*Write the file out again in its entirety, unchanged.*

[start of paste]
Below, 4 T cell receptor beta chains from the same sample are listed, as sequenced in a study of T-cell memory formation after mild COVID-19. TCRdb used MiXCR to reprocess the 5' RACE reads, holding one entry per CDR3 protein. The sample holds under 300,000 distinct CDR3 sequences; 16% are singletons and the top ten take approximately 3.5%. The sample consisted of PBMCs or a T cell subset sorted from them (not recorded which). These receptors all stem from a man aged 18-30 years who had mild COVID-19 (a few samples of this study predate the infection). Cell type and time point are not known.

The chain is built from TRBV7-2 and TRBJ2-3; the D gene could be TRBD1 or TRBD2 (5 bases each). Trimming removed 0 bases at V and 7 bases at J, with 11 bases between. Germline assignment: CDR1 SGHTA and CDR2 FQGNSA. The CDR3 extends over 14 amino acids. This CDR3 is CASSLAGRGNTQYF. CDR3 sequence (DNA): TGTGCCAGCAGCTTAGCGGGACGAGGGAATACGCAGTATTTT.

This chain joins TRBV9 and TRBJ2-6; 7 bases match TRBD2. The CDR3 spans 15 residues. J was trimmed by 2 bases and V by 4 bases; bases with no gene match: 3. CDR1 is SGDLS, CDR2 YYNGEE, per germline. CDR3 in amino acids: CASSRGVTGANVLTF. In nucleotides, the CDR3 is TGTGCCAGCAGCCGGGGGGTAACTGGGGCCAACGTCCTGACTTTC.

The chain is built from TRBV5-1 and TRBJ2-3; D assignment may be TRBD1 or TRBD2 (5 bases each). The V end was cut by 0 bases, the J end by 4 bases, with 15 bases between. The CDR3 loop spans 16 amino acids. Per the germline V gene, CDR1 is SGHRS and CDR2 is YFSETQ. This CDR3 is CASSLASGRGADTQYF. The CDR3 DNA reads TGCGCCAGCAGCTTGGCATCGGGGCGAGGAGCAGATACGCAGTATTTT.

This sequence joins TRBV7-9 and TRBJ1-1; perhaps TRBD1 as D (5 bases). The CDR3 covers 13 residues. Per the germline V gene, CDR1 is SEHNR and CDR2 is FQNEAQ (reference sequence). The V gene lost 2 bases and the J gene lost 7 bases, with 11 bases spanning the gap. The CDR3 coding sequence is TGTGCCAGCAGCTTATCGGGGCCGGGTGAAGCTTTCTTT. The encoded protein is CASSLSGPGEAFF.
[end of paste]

Below, 4 T cell receptor beta chains from the same sample are listed, as sequenced in a study of T-cell memory formation after mild COVID-19. TCRdb used MiXCR to reprocess the 5' RACE reads, holding one entry per CDR3 protein. The sample holds under 300,000 distinct CDR3 sequences; 16% are singletons and the top ten take approximately 3.5%. The sample consisted of PBMCs or a T cell subset sorted from them (not recorded which). These receptors all stem from a man aged 18-30 years who had mild COVID-19 (a few samples of this study predate the infection). Cell type and time point are not known.

The chain is built from TRBV7-2 and TRBJ2-3; the D gene could be TRBD1 or TRBD2 (5 bases each). Trimming removed 0 bases at V and 7 bases at J, with 11 bases between. Germline assignment: CDR1 SGHTA and CDR2 FQGNSA. The CDR3 extends over 14 amino acids. This CDR3 is CASSLAGRGNTQYF. CDR3 sequence (DNA): TGTGCCAGCAGCTTAGCGGGACGAGGGAATACGCAGTATTTT.

This chain joins TRBV9 and TRBJ2-6; 7 bases match TRBD2. The CDR3 spans 15 residues. J was trimmed by 2 bases and V by 4 bases; bases with no gene match: 3. CDR1 is SGDLS, CDR2 YYNGEE, per germline. CDR3 in amino acids: CASSRGVTGANVLTF. In nucleotides, the CDR3 is TGTGCCAGCAGCCGGGGGGTAACTGGGGCCAACGTCCTGACTTTC.

The chain is built from TRBV5-1 and TRBJ2-3; D assignment may be TRBD1 or TRBD2 (5 bases each). The V end was cut by 0 bases, the J end by 4 bases, with 15 bases between. The CDR3 loop spans 16 amino acids. Per the germline V gene, CDR1 is SGHRS and CDR2 is YFSETQ. This CDR3 is CASSLASGRGADTQYF. The CDR3 DNA reads TGCGCCAGCAGCTTGGCATCGGGGCGAGGAGCAGATACGCAGTATTTT.

This sequence joins TRBV7-9 and TRBJ1-1; perhaps TRBD1 as D (5 bases). The CDR3 covers 13 residues. Per the germline V gene, CDR1 is SEHNR and CDR2 is FQNEAQ (reference sequence). The V gene lost 2 bases and the J gene lost 7 bases, with 11 bases spanning the gap. The CDR3 coding sequence is TGTGCCAGCAGCTTATCGGGGCCGGGTGAAGCTTTCTTT. The encoded protein is CASSLSGPGEAFF.